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VI. Pragmatics

VI. Pragmatics

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VI. Pragmatics

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  1. VI. Pragmatics

  2. 6.6.1.1Some basic notion Pragmatics is a comparatively new branch of linguistic studies It can be defined as the study of how speakers use the sentences of a language to effect successful communication. Pragmatics studies such topics as related to language communication, including deixis, speech acts, indirect language, conversation, politeness, cross-cultural an c communication and presupposition. 6.1.2 Pragmatics vs. semantics What essentially distinguishes semantics and pragmatics is whether in the study of meaning of the context of use is considered. If it is not considered, the study is confined tot the area of traditional semantics; if it is considered, the study is being carried out in the area of pragmatics. 6.1.3 Context The notion of context is essential to the pragmatic study of language. It is generally considered as constituted by the knowledge shared by the speaker and the hearer. Various components of shared knowledge have been identified.

  3. 语境 • 语言知识 语言外知识 • 对语言交际上下文的了解 背景知识 • 对所使用的语言的掌握百科全书式的知识(常识) • 特定文化的社会规范和会话规则 • 情景知识 • 交际的时间, 地点; 主题; 正式程度 • 交际参与者的相互关系 • 相互知识 • 摘引自何兆熊: 语用学概要 P25 • 6.1.4 Sentence meaning vs utterance meaning • (1) Sentence meaning: Sentences are units of the language system to which they belong and not tied to any particular time and place. Sentence meaning refers to the abstract context-dependent entity called semantic proposition. • (2) Utterance meaning is context-dependent. It is generally regarded as the product of sentence meaning and context’ therefore, the meaning of an utterance is, in a sense, richer than the meaning of the sentence from which it is derived. Utterance meaning is identical with the purpose for which the speaker utters the sentence.

  4. 6.2 Speech act theory • 6.2.1 Austin ‘s model of speech acts • Speech act theory was originated with the British philosopher John Austin in the late 1950’s. This theory explains the mature of linguistic communication. According to this theory, we are performing various kinds acts when we are speaking; thus linguistic communication is composed of a succession of acts. • (1)Constative utterance is verifiable and it is either true or false. Performative utterance is used to perform and action, it has no truth value. • (2)A locutionary act is the act of saying something; it is an act of conveying literal • meaning by means of syntax, lexicon and phonology. • An illocutionary act is the act performed in saying something; its force is identical • with the speaker’s intention. • A perlocutionary act is the act performed by or resulting from saying something; • it is the consequence of, or the change brought about by the • utterance.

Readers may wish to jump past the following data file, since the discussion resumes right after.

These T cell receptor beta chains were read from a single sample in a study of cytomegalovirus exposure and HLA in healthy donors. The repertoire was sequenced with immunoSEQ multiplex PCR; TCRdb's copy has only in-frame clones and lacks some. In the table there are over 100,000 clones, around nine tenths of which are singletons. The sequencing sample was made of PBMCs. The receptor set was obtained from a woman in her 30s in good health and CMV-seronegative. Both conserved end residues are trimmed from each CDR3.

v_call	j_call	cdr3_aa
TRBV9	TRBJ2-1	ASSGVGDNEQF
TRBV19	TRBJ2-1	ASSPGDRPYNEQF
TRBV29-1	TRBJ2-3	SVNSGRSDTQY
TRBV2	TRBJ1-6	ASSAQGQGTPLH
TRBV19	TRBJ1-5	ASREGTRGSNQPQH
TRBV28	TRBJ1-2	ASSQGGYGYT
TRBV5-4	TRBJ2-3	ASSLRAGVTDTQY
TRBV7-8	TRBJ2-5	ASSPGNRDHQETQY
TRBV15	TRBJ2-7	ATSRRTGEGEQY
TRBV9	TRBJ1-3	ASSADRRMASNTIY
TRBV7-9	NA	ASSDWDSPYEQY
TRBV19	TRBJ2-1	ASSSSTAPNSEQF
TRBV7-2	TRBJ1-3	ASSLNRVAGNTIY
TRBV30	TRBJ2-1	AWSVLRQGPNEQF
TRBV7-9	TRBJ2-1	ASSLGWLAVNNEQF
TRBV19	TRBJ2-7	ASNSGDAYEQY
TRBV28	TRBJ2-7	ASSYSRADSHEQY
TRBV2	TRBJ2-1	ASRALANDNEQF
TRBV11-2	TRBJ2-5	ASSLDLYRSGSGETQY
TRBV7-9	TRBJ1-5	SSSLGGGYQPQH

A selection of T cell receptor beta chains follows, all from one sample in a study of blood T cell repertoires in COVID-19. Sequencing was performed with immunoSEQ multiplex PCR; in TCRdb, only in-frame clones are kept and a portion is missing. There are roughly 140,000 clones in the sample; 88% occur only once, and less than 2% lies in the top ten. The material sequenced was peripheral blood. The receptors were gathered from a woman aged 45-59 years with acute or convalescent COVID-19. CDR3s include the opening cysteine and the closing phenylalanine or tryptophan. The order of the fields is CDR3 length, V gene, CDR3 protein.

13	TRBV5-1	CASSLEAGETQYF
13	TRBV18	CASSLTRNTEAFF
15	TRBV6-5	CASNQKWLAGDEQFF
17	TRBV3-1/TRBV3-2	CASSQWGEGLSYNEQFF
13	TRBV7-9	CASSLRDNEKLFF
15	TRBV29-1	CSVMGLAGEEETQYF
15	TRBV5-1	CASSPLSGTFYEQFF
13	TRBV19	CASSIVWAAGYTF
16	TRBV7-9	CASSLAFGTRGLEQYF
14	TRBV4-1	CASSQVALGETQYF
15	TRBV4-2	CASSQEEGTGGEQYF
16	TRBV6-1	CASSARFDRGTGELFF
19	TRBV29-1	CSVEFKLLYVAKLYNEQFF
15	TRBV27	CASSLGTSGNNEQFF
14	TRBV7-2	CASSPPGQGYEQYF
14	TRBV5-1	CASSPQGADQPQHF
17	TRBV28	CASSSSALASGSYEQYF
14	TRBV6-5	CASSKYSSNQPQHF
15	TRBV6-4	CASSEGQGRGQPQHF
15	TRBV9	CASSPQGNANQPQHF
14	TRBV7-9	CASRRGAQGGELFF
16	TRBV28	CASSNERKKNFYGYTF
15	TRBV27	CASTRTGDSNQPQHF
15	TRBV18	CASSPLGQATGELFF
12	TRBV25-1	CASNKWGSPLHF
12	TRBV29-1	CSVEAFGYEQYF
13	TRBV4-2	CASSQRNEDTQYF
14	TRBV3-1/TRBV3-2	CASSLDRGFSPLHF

5. 6.2.2Searle’s classification of speech acts • A)Representatives: to commit the speaker to something’s being the case, to the • truth of the expressed proposition. • Ex. ( I state) “The earth is a globe” • B)Directives are attempts by the speaker to get the hearer to do something. Ex: • inviting, suggestion, requesting, advising, warning, and threatening ordering. • Ex. Open the window. Your money or your life! • Would you like to go to the picnic with us? • C)Commissives are to commit the speaker to some future course of action, i.e. • when speaking the speaker puts himself under obligation. Promising, • undertaking, vowing are the most typical cases. • Ex: I will bring you he book tomorrow without fail. • D) Expressive is to express the psychological state specified in the prepositional • content. The speaker is expressing his feelings or attitudes towards an existing • state of affairs, e.g. apologizing, thanking, congratulating. I’m sorry for being • late. • Ex: It’s really kind of you to have thought of me.

  6. A)Declarations have the characteristic that the successful performance of an act of this type brings about the correspondence between the prepositional content and reality. • Ex: I declare the meeting open. I appoint you chairman of the committee. • 6.3 Principles of conversation • 6.3.1 The co-operative principle • 1)The maxim of quality • Do not say what you believe to be false • Do not say that for which you lack adequate evidence. • 2)The maxim of quantity • Make your contribution as informative as required • Do not make your contribution more informative than is required. • 3)The maxim of relation: • Be relevant • 4) The maxim of manner • Avoid obscurity of expression • Avoid ambiguity

  7. Be brief (avoid unnecessary prolixity) • Be orderly • It is interesting and important to note that while conversation participants nearly always observe the CP, they do not always observe these maxims strictly. These maxims can be violated for various reasons, but only when they are “flouted”, does “conversational implicature” occur. Flouting a maxim means violating it blatantly, i. E. both the speaker and the hearer are aware of the violation. When we flout a maxim, our language becomes indirect. • Books for further reading • 1. Preccei, J. S. 2000. Pragmatics. Beijing Foreign Language Teaching and Research Press. • 2. 何兆熊: 1998, 语用学概要  上海:上海外语教育出版社  • 3. 何自然:1997, 语用学与英语学习上海:上海外语教育出版社